Monday, June 21, 2010

Question from Reader
Is Aspartame sweetener harmful to our health?


Aspartame and its Relationship to
Science, Politics and Industry

Question:
Is Aspartame sweetener harmful to our health? I was reading online that the acid included can burn a hole in the brain. Is this true?  FW

The safety of aspartame has been the subject of several political, industrial and medical controversies.

Science.
Aspartame is an artificial sweetener used as a sugar substitute in many foods and beverages. The body breaks down aspartame into two common amino acids, aspartic acid and phenylalanine, and a third substance, methanol. These three substances are available in foods we commonly eat. Because its breakdown products include phenylalanine, aspartame must be avoided by people with the genetic condition phenylketonuria (PKU).


Politics, Government and Industry.

 In 1980, the FDA convened a Public Board of Inquiry charged with examining the relationship between aspartame and brain cancer. The board concluded aspartame does not cause brain damage, but it recommended against approving aspartame at that time, citing unanswered questions about cancer in laboratory rats.

FDA task force investigated allegations of errors in the research conducted by the manufacturer (G.D. Searle & Company) and found only minor discrepancies that did not affect the study outcomes.

In 1981, G.D. Searle & Company then led by CEO Donald Rumsfeld, re-applied to the FDA for approval to use aspartame in food sweetener. The new FDA commissioner, Arthur Hull Hayes, Jr., appointed a 5-person Scientific Commission to review the board’s decision. The panel upheld the ban by a 3-2 decision. Hayes then added a sixth member to the commission, and the vote was tied. Hayes personally broke the tie in favor of aspartame. Hayes later left the FDA under allegations of impropriety. He later took a position with Burston-Marsteller, the chief public relations firm for G.D. Searle and Company. Since that time he has never spoken publicly about aspartame.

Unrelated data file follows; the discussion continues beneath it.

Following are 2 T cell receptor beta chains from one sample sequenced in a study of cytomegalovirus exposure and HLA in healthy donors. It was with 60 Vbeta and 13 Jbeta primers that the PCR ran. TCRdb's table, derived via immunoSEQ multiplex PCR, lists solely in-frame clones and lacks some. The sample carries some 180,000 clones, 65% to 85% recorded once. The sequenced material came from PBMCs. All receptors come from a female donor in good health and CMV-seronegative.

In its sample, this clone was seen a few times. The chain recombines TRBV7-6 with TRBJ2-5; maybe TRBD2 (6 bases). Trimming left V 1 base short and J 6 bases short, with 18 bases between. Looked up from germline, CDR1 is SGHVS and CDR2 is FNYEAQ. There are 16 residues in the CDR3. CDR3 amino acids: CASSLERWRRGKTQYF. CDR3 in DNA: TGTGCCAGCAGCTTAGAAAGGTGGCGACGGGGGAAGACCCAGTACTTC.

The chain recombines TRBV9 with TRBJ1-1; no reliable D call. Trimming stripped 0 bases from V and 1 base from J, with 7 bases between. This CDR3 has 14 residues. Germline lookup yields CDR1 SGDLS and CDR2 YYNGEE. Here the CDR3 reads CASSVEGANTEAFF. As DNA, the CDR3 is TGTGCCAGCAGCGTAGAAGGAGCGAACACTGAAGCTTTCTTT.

In 1983, the FDA further approved aspartame for use in carbonated beverages, and for use in other beverages, baked goods, and confections in 1993. In 1996, the FDA removed all restrictions from aspartame allowing it to be used in all foods.

Critics claim FDA’s approval of aspartame was impaired by conflicts of interest and questionable research. The validity of these claims were examined and dismissed. In 1987, the U.S. Government Accountability Office concluded that the food additive approval process had been followed properly for aspartame.

Aspartame has been found to be safe for human consumption by more than ninety countries worldwide, with FDA officials describing aspartame as "one of the most thoroughly tested and studied food additives the agency has ever approved" and its safety as "clear cut" (2). The weight of existing scientific evidence indicates that aspartame is safe at current levels of consumption as a non-nutritive sweetener.


Aspartame (1) as listed in the Food Additive Status List
NUTRS (Nutritive Sweetener).
REG (Food additives for which a petition has been filed and a regulation issued).
GMP (In accordance with good manufacturing practices; or sufficient for purpose; or quantity not greater than required).


Sweetening agent, sugar substitute uses stated in - 172.804. Sugar substitute tablets, breakfast cereals, chewing gum, dry bases for beverages, instant coffee and tea beverages, gelatins, puddings, fillings, and dairy product analog toppings, ready-to-serve nonalcoholic flavored beverages, tea beverages, fruit juice based drinks where food standards permit such use, fruit flavored drinks and ades, imitation fruit flavored drinks and ades, frozen stick-type confections and novelties, breath mints, hard and soft candy, refrigerated ready-to-serve gelatins, puddings, and fillings, fruit wine beverages with EtOH <7%, yogurt-type products where aspratame is added after pasteurization and culturing, refrigerated flavored milk beverages, frozen desserts, frostings, toppings, fillings, glazes and icings for precooled baked goods, frozen, ready-to-thaw-and-eat cheesecakes, fruit and fruit toppings, frozen dairy and nondairy frostings, toppings, and fillings, fruit spreads, fruit toppings, and fruit syrups, malt beverages with <7% EtOH and containing fruit juice, baked goods and baking mixes 0.5 wt.-% of ready-to bake products or of finished formulation and prior to baking.


References
1. Listing of Food Additive Status Part I.
2. Sugar Substitutes: Americans Opt for Sweetness and Lite. John Henkel, writer for FDA Consumer.
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